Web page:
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This is a good post which says that all proof assistants are founded in HOL, first order logic, or dependent types.

Does this mean that the axioms of ZFC are just expressions obtainable from the grammar of first order logic?

What is required to define first order logic, for example, in x86 assembly language?

Perhaps these resources provide the answers:

https://people.compute.dtu.dk/ahfrom/Formalized%20First-Order%20Logic.pdf

https://math.stackexchange.com/questions/2221705/how-do-you-construct-first-order-logic

https://builds.openlogicproject.org/content/first-order-logic/first-order-logic.pdf

This is leading up to a desire to understand and define recursion/complexity classes. The ability to define a recursive function depends on the concepts available in the formal grammar / axioms of the formal system. So I am wondering if recursion is best viewed as a relationship between an expression in a formal language, and that formal language itself (which may further require it respectively to be understood in terms of its metalanguage)? Like a three-way relationship?

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    $\begingroup$ Perhaps: what is a metalanguage of ZFC? $\endgroup$
    – Trebor
    Jun 14, 2023 at 7:05
  • $\begingroup$ Probably - if you could elaborate, your thoughts would be most welcome. Thank you! $\endgroup$ Jun 14, 2023 at 7:26
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    $\begingroup$ The axioms of ZFC are per se sentences in a first order theory. The "grammar" of a first order theory is (if I understand your meaning) determined by the signature of the theory, i.e. its predicates, function symbols (including constants), etc. The other grammatical elements (variables, logical operators, quantifiers, equality) are considered common to all first order theories. From there your "desire to understand" something about defining recursive functions (or complexity classes?) needs clarification. Perhaps formulating a concrete problem would help. $\endgroup$
    – hardmath
    Jun 16, 2023 at 12:53
  • $\begingroup$ @hardmath could you post that as an answer so I can discuss and engage with it more, or maybe we can form a chatroom here on the site? But yeah, let me dwell on what I’m trying to get at regarding recursion. It’s a thought that’s been on the tip of my tongue, it’s still slowly getting formulated. Thx $\endgroup$ Jun 17, 2023 at 12:55
  • $\begingroup$ Here are my thoughts on recursion for anyone that’d be interested. cs.stackexchange.com/questions/160748/… Thank you $\endgroup$ Jun 18, 2023 at 15:34

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Does this mean that the axioms of ZFC are just expressions obtainable from the grammar of first order logic?

As SEP tells us,

ZFC is an axiom system formulated in first-order logic with equality and with only one binary relation symbol ∈ for membership.

Note that

  1. ZFC uses FOL with equality
  2. ZFC uses non-logical constant ∈

Naturally, axioms of ZFC are "non-logical" or "extra-logical" in the sense they're talking about properties of a non-logical constant ∈; while "purely logical" axioms specify properties of logical connectives like ∧, ∨, ⇒ and whatever else you have in your system.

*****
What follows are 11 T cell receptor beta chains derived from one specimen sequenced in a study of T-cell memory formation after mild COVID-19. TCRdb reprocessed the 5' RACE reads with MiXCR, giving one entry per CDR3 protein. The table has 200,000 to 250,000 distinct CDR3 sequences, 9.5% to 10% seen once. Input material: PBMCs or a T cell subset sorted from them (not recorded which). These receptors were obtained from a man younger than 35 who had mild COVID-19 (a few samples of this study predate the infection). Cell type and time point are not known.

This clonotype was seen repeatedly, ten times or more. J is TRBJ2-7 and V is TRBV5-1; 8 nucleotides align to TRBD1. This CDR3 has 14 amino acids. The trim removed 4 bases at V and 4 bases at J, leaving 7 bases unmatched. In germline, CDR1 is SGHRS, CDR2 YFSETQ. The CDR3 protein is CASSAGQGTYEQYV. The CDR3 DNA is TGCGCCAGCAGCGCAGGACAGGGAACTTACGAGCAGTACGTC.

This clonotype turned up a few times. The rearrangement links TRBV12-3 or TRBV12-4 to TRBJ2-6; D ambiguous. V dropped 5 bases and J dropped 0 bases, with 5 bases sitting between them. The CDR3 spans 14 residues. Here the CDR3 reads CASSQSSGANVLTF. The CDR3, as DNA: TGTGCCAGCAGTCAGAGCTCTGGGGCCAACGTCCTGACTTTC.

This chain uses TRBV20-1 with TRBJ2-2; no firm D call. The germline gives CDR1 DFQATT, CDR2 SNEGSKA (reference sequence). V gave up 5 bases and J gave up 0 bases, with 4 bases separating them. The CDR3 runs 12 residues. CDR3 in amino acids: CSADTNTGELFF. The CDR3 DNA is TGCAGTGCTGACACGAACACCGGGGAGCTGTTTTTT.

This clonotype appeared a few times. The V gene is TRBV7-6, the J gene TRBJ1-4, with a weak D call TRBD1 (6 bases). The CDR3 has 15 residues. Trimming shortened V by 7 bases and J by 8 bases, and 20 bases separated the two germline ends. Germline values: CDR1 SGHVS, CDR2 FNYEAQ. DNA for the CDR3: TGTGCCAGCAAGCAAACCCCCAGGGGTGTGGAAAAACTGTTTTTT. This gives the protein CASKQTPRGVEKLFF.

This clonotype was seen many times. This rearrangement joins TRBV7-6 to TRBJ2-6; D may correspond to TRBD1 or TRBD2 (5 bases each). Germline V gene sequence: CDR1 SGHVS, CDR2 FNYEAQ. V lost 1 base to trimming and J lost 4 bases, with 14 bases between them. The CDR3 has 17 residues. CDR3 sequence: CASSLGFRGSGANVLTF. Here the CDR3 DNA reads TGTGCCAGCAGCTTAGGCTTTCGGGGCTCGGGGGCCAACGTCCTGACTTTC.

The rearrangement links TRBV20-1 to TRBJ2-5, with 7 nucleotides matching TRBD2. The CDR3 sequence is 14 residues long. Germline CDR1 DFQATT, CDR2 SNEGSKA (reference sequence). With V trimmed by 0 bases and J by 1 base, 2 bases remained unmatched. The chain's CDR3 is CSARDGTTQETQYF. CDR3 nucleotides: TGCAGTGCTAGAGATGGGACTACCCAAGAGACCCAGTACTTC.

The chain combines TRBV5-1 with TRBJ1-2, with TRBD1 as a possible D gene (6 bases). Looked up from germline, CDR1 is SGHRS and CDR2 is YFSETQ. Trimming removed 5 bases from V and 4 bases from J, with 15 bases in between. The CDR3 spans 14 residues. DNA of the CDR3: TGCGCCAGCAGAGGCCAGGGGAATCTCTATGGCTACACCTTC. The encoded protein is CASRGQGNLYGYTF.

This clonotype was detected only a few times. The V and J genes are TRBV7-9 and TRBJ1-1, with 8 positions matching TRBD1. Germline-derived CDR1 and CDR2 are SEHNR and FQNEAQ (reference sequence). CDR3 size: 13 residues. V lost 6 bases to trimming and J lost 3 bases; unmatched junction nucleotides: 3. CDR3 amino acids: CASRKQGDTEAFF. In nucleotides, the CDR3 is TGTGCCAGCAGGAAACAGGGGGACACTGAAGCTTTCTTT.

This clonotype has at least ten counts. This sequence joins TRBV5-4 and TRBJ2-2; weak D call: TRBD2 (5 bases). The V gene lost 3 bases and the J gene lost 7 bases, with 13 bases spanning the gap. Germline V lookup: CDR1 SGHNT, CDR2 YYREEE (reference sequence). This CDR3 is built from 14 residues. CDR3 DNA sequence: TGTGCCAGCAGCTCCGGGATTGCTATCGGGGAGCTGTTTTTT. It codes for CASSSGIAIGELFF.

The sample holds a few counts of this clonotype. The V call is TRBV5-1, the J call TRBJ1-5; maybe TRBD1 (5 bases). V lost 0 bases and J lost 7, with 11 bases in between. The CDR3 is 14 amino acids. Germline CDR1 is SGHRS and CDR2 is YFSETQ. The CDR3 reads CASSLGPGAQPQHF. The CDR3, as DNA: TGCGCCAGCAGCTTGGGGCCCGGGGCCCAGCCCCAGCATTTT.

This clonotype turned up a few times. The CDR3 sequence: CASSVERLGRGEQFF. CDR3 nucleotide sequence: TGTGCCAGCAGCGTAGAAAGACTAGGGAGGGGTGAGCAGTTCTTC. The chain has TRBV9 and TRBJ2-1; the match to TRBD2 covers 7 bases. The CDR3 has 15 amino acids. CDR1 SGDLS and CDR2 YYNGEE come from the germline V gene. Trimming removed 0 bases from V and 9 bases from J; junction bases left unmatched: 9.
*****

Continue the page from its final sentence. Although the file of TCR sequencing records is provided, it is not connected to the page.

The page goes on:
Thus while axioms of ZFC use the grammatical structure of FOL, they cannot be obtained (i.e. derived) from purely logical axioms.

What is required to define first order logic, for example, in x86 assembly language?

To define an axiomatic system (FOL in particular) in any language, you need a way to write down the formulae (i.e. syntactic trees with constants and variables aka AST), the proofs (either lists or trees of formulae depending on Hilbert or Gentzen system), and a procedure to check that a proof is indeed a proof. Also you are likely to want some kind of a proof-search procedure.

So to implement a FOL in an x86 assembly, you implement a Standard ML interpreter in x86 assembly, and then implement a LCF-style system in your SML. 😁

This is leading up to a desire to understand and define recursion/complexity classes.

Recursion is a property of a function that calls itself by name. Thus it's purely syntactical notion. You can define the same functions without direct recursion if you have, say, "built-in" fixpoint function (combinator). While Turing machines define all the functions without recursion and arguably without syntax at all. So recursion has very little to do with (computational) complexity.

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  • $\begingroup$ Wow, ok, that’s exactly what I’m trying to learn. en.m.wikipedia.org/wiki/Fixed-point_combinator Would love to learn more and discuss with you further. $\endgroup$ Jun 16, 2023 at 12:47
  • $\begingroup$ @hmltn I'm no expert on fixpoints or combinators in general. Nor computability. :) $\endgroup$ Jun 18, 2023 at 10:25
  • $\begingroup$ @hmltn as a side note, I guess the right SO site to ask about fixpoints and computability is the Theoretical CS one. $\endgroup$ Jun 18, 2023 at 10:26
  • $\begingroup$ I’m trying to get more people to chat with so if you want you can join me in a stack exchange chat room (I can make one) or on my discord, thx discord.gg/SvZB43wB $\endgroup$ Jun 18, 2023 at 11:08
  • $\begingroup$ Discussing some set theory here chat.stackexchange.com/rooms/146728/… $\endgroup$ Jun 18, 2023 at 11:09
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First, in a standard logic textbook (or at least a standard set theory textbook), yes, ZFC as a foundation takes place in first order logic (FOL). Each axiom of ZFC is written in the language of FOL. So the full set of axioms for FOL+ZFC consist of both the axioms of FOL and the axioms of ZFC.